Homiletical Tips: #4 – If You Think That . . . . You Are Wrong!

There are many simple ways a speaker can clarify, capture a thought, assist recall, and/or drive a point.  This example is one of many possible  “Homiletical Tips” that can help make your points stickier.

Here is another example to add to that list. . . . .

Sermonic List

Tip #1 – Changing A Day To A Experience:
Tip #2 – Say It In A Way That Highlights An Event:
Tip #3 – Include / Connect The Outcome:

Tip #4 – If you think that words and phrases don’t matter, you are wrong!:  

Every day, twice a day, I watch three small school buses travel from the local childcare center to the public school.  I assume that they are transporting elementary pre/aftercare students from their childcare facility to the elementary school about two miles away — which begins at 9:40 am.

On one side of their buses is this statement . . . .“Empowering Children For The Future”
On the other side is this statement . . . . “Building Foundations In Their Lives.”

Note: What a great idea to put two different “phrases” on a school bus rather than the same phrase on both sides!  A great way to say more and say it differently!


I was again reminded of how important well-thought-out words and phrases are to effective and memorable communication!  But such words and wording take work, using a good thesaurus, along with an idiom and rhyming dictionary.

If you think that wordsmithing isn’t that important, you are wrong.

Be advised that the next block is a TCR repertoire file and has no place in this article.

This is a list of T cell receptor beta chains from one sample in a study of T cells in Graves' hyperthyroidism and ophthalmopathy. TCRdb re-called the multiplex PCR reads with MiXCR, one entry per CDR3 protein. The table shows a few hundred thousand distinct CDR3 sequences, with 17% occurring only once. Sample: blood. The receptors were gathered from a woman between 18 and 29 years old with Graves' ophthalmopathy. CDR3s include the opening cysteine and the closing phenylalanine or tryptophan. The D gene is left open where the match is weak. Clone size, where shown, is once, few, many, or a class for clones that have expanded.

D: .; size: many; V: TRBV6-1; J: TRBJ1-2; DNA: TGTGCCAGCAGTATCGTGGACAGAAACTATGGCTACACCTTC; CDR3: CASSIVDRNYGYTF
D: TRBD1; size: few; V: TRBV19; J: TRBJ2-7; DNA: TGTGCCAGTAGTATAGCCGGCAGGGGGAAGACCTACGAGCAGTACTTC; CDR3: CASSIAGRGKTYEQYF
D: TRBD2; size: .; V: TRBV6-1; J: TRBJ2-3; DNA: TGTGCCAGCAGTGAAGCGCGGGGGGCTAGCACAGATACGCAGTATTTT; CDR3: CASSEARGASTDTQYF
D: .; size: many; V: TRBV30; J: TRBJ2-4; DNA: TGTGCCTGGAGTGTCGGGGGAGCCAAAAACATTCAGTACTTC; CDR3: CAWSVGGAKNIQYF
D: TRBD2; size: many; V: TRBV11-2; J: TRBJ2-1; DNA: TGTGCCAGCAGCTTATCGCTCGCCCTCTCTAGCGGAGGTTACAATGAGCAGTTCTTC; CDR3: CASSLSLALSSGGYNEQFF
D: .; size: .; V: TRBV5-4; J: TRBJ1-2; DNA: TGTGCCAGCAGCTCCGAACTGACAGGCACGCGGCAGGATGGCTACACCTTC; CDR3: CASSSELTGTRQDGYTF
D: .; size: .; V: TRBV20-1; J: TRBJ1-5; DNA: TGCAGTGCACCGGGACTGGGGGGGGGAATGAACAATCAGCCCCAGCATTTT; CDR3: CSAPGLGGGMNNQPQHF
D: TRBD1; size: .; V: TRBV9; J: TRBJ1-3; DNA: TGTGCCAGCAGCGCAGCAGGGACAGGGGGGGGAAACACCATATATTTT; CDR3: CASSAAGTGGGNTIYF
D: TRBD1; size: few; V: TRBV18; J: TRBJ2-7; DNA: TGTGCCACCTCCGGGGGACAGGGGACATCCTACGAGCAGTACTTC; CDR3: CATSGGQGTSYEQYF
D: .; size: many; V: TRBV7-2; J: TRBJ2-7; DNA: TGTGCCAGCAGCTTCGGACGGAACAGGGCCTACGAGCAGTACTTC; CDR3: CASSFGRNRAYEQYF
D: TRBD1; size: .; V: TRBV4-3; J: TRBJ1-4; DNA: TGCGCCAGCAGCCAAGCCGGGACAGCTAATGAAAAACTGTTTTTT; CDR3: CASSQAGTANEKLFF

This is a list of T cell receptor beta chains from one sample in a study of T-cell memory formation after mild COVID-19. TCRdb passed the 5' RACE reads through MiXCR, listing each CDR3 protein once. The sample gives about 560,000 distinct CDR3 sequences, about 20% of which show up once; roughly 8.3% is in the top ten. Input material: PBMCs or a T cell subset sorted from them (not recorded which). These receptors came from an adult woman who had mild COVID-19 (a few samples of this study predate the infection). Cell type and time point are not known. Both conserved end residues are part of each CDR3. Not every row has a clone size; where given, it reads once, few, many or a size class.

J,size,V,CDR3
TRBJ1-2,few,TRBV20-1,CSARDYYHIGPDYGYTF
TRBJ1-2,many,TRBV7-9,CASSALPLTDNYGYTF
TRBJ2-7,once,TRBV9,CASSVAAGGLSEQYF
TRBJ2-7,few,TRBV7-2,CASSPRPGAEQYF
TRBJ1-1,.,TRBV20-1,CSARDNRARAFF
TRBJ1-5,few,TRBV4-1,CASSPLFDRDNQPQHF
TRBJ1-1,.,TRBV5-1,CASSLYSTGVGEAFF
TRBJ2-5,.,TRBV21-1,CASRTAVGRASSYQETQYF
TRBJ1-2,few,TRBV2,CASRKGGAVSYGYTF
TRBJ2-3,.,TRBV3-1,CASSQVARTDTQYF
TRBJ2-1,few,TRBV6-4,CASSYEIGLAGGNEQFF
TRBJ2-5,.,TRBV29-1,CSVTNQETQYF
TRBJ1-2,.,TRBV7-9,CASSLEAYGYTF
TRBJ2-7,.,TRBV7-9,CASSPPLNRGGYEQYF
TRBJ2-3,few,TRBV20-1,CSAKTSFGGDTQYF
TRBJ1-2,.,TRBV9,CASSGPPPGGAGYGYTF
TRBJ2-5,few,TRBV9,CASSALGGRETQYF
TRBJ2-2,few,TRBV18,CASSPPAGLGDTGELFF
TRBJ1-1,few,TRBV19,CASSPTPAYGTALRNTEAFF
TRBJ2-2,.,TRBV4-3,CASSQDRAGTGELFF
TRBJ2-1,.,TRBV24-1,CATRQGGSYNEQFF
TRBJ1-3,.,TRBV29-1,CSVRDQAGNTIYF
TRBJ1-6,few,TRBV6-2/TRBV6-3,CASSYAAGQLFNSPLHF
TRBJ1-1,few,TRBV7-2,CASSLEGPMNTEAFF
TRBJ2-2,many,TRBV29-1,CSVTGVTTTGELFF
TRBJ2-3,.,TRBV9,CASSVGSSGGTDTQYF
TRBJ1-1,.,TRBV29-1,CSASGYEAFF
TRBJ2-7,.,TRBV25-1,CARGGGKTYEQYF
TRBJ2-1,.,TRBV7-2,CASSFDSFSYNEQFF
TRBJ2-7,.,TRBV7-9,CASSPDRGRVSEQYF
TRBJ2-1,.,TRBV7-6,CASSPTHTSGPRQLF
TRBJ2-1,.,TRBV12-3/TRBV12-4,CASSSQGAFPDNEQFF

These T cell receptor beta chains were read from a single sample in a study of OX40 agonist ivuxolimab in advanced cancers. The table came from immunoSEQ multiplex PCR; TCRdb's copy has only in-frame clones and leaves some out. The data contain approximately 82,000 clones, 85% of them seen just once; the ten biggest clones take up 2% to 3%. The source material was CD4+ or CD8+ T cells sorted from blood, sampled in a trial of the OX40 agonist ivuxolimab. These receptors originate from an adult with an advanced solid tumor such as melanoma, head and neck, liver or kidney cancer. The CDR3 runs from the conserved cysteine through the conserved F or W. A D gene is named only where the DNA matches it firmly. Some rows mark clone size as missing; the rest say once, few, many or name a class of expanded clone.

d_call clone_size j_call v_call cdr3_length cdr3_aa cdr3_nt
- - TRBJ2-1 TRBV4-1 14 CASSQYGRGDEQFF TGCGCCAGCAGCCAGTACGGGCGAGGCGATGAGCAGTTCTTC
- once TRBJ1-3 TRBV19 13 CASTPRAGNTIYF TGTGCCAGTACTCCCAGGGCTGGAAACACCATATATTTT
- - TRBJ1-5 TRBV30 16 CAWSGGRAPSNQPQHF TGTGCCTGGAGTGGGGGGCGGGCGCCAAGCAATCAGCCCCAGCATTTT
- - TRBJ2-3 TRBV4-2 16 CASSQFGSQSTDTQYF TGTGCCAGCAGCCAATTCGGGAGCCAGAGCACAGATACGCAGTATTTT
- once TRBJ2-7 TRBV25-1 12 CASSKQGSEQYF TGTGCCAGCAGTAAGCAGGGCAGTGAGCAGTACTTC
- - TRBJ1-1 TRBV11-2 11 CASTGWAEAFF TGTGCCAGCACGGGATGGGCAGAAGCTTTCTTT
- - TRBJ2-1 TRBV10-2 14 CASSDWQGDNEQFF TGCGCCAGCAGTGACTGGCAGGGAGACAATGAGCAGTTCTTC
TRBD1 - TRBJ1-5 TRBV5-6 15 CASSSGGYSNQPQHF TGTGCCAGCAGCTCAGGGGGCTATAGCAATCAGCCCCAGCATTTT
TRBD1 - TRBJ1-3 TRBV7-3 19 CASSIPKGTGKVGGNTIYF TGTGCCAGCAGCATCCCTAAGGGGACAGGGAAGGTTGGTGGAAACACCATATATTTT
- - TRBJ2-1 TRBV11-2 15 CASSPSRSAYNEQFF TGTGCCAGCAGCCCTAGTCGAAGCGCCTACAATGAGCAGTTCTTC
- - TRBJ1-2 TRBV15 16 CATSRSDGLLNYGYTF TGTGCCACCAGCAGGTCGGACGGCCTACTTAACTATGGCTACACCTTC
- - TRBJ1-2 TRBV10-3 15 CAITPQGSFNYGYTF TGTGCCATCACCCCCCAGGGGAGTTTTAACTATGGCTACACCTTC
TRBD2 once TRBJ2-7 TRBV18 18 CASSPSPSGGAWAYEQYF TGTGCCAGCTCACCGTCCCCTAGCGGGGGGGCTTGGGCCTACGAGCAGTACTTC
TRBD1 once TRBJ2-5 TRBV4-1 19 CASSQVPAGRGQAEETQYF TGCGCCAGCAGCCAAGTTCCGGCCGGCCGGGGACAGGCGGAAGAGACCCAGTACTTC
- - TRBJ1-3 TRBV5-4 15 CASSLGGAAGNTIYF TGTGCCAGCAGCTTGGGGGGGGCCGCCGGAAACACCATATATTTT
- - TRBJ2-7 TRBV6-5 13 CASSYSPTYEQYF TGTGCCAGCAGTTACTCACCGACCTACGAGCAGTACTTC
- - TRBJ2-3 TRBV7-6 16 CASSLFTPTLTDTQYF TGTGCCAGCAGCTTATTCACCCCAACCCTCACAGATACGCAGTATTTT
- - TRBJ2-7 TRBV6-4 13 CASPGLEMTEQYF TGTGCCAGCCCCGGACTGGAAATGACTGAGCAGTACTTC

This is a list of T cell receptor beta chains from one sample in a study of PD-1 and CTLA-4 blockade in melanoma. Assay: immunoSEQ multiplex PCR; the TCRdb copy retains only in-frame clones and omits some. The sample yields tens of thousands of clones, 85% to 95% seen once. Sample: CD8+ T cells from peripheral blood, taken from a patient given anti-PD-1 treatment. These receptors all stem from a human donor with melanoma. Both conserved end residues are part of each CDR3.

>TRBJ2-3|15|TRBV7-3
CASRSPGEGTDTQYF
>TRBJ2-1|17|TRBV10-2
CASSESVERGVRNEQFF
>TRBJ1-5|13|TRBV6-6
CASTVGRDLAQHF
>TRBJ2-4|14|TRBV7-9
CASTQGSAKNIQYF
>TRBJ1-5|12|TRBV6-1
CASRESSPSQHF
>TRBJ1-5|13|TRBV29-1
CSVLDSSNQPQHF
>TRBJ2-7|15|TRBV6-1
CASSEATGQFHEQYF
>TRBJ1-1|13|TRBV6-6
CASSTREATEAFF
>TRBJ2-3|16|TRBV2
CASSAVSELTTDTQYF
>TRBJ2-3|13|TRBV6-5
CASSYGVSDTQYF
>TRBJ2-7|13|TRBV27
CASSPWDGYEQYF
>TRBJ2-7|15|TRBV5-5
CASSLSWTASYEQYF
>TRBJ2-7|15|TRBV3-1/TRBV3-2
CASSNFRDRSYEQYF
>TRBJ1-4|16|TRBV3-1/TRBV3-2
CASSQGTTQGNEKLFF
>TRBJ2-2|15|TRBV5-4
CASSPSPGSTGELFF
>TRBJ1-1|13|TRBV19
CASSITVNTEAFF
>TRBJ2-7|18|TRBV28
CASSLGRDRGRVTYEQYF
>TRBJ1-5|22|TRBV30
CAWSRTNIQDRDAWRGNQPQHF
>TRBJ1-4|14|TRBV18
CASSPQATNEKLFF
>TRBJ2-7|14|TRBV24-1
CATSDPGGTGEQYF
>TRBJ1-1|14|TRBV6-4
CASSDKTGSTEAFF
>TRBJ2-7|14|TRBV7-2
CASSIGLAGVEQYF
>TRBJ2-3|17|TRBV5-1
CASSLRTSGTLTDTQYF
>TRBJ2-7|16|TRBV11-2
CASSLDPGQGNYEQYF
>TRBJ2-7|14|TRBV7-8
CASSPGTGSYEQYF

It is those words and phrases that the audience leaves with and still remembers years later. You probably have a good number that someone put in your sermonic memory account.  In fact, there are some that are so well known that pastors across the spectrum use and repeat them — because the words and phrases say it all so well in a few words.

We even share many of those phrases with others — and with no idea who first coined them.

  • “Sin will bind you, blind you and grind you.” (i.e. Samson)
  • “God isn’t as interested in making you happy as He is in making you holy.”
  • “We don’t fight for victory; we fight from victory.
  • “Salvation is the difference between “DO” and “DONE.”
  • “Sin will keep you from this book, or this book will keep you from sin.”
  • “The four laws of sowing and reaping.  What you sow, you will reap. You will . . . . . “
  • et al.


Here are some examples of words and phrases that make ideas stickier . . .^

√ Words/Phrase:  “Presence Outshines Promises”